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Monday, January 02, 2012 

Nashua Telegraph sugarcoats DC relaunch

In this Nashua Telegraph article, they fawn over DC's relaunch, calling it the story of the year:
As we look back on 2011, there is little doubt what comic-book story was #1: DC’s re-launch of its entire superhero universe in September.

Even in retrospect it’s hard to believe they did it. Never before has any publisher – perhaps any business – canceled its major product line and started it over from scratch. Especially when you consider that “Detective Comics” – for which DC Comics took its name – had an unbroken run back to 1937, and that “Action Comics” had the highest numbering of any current American comic book (#904). Those little pieces of history are now gone, as even those two venerable books were re-started at #1 in September.
Oh, it's not so hard to believe they did it at all. Anything for the sake of sales and publicity, that's what both DC and Marvel are all about today. But all from scratch? That's an exaggeration, I'm afraid. The recent continuities of Batman and Green Lantern, for example, have remained in place.
You can imagine the sheer hysteria that gripped comics fandom when “The New 52” titles were announced in May. We fans couldn’t comprehend why DC would take such a risky step. We absolutely freaked out. “What was DC afraid of?” we wailed, for we were certain that only the threat of imminent demise could force such a move. Was digital destroying the print market? Had Warner Bros. given its comic-book arm an ultimatum? Was this the last gasp of a dying industry? Since nobody believed DC’s official reasons for doing it – vague, unconvincing corporate-speak that I have already forgotten – the rumors ran wild.

And it worked.

All of The New 52 titles sold out in September, and DC was #1 with a bullet. In October, it was a rout: DC’s share of dollar sales was 13 percent higher than arch-rival Marvel’s, and DC had 51 percent of the entire industry in units sold!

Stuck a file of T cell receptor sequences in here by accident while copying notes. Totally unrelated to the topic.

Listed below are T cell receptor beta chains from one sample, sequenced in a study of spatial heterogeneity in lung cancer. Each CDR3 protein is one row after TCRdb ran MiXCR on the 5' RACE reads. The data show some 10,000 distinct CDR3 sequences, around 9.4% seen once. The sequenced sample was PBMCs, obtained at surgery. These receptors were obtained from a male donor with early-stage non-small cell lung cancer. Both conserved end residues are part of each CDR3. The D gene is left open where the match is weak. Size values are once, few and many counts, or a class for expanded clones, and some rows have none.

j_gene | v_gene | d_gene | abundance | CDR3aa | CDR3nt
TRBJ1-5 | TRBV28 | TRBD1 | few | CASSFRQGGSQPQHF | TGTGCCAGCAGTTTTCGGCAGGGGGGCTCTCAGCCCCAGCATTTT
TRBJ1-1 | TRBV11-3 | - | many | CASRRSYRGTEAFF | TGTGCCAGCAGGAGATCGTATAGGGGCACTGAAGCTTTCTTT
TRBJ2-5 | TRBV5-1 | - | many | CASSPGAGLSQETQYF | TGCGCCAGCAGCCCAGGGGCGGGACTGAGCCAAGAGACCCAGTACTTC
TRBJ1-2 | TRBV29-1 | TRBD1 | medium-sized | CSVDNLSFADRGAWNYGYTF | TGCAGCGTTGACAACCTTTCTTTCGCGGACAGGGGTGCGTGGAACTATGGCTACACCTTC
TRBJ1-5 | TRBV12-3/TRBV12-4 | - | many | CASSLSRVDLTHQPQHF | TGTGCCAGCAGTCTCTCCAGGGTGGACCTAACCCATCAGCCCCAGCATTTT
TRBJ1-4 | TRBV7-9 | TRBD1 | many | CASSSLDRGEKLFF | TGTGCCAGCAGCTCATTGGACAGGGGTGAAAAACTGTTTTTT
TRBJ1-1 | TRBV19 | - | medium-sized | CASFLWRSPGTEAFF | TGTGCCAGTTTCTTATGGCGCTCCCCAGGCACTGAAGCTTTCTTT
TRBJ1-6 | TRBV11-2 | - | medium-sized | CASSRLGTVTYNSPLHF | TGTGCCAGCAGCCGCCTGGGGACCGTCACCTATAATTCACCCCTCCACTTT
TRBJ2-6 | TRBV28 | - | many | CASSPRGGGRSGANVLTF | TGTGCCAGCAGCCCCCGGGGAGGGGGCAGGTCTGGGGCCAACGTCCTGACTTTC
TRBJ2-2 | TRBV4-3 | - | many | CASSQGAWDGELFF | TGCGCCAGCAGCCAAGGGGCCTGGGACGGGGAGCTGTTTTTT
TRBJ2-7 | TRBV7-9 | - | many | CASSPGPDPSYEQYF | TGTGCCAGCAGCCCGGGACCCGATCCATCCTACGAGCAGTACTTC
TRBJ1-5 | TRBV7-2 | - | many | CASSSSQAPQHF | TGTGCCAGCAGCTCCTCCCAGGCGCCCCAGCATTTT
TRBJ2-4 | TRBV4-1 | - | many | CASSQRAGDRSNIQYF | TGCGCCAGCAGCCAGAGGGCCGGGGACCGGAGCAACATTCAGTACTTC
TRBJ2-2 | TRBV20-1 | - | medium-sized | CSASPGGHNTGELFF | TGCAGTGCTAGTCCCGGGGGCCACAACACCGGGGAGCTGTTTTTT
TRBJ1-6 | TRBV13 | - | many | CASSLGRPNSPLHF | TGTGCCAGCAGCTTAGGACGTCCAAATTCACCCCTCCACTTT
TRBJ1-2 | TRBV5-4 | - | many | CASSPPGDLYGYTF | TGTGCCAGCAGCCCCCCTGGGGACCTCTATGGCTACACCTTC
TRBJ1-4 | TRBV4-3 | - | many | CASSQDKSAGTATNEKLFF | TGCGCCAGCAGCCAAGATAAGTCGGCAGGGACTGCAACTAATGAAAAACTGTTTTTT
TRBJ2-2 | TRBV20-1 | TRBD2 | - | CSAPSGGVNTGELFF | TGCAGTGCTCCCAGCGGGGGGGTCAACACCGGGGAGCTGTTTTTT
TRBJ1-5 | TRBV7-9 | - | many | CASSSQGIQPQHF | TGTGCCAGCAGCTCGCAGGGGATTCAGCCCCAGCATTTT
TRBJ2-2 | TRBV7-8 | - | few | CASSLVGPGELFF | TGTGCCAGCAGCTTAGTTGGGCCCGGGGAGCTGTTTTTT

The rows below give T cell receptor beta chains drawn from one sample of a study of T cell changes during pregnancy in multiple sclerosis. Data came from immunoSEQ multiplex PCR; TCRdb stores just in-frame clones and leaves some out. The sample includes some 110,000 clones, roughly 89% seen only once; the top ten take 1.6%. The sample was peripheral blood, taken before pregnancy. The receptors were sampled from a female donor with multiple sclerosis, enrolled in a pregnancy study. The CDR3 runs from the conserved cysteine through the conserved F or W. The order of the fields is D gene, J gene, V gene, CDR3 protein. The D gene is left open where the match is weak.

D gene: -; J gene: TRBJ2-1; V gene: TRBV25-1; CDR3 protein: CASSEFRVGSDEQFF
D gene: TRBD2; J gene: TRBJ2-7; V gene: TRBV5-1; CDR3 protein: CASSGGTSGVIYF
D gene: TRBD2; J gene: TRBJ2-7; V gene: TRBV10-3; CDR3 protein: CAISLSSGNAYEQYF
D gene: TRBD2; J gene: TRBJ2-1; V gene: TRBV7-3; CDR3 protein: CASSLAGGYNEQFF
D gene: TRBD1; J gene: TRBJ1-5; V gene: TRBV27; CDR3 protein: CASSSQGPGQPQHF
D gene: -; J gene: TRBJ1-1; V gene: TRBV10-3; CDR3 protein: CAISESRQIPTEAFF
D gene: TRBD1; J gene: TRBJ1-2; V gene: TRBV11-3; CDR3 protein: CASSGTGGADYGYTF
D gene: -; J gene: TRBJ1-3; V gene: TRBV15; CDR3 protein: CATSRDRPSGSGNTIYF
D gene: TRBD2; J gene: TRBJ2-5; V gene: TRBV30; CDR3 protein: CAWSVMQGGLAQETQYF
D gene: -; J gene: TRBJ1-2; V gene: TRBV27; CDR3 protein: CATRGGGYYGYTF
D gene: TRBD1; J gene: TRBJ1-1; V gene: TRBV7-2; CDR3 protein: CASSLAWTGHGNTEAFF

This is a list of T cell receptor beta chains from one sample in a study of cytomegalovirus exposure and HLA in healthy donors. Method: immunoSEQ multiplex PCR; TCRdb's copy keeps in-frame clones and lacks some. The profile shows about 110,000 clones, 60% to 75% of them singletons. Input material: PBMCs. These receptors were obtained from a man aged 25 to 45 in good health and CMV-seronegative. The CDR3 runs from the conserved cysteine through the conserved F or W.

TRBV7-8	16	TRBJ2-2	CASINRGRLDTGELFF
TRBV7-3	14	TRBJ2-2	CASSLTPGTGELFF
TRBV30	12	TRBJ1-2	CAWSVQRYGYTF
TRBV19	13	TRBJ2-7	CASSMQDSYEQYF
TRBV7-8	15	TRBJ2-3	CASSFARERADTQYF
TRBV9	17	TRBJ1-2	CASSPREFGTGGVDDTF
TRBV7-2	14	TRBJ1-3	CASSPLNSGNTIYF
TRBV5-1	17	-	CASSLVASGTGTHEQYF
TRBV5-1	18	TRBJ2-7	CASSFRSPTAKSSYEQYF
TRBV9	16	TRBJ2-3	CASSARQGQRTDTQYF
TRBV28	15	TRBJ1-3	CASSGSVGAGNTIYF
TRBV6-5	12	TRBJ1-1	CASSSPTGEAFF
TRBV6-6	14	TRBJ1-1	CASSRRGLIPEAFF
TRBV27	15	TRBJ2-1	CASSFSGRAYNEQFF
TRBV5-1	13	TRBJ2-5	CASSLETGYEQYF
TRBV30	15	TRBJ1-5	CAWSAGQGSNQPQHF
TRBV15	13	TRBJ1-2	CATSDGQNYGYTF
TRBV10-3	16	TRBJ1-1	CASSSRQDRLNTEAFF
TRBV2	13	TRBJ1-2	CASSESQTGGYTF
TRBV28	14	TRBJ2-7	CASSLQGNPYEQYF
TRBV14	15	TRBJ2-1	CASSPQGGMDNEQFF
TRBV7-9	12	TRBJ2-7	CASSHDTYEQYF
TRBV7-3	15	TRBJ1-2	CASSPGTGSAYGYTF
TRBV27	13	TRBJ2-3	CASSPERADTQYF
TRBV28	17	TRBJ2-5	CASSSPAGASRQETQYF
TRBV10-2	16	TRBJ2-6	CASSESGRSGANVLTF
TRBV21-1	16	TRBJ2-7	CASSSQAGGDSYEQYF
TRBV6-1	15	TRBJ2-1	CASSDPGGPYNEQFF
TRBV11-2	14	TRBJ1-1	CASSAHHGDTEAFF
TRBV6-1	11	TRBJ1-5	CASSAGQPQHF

Best of all, the rising tide has begun lifting all boats. DC may be enjoying the lion’s share of the market pie, but their wild gamble has also made it a bigger pie for everyone. Sales of comics are up across the board, putting a lot of grateful comic shops thoroughly in the black.
But for how long? 200,000 for Justice League is far from a whopping sales number, and those numbers have since begun their not too surprising decline, as it becomes apparent that this is just more publicity stunt material with more editorial mandate involved than genuine urge to entertain anyone. The article doesn't even give any clear numbers of sales, nor does it tell if said sales numbers are even holding steady.

And telling everybody that the audience was in the throes of hysteria sounds insulting and sensationalistic, and trivializes any legitimate troubles they may have with these steps. As it so happens, we do understand why DC was taking such a risky step - to serve as a survival tactic for Dan DiDio, who's still basically in charge even after Bob Harras took over his EIC position.

At the end of the article, it says:
One last big story is the huge growth of digital comics in 2011. All of the major publishers are moving to same-day release of print and digital comics, with Marvel bringing up the rear in February 2012. This may turn out to be the biggest story of 2011 in the end, but for now all we can say is “to be continued.”
And that may soon have to be changed to "concluded", when sales of printed books slump down again. That aside, if DC's downplay of digital products is any suggestion, digital items aren't making waves as big as the mainstream press must want us to think.

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Andrew A. Smith aka Captain Comics sugarcoats everything about the comic industry these days. He (and so many other comics "reporters" in the MSM) never have the guts to ask tough questions, such as why a reboot was necessary in the first place. Or why we're bombarded by endless, repetitive crossovers.

CP

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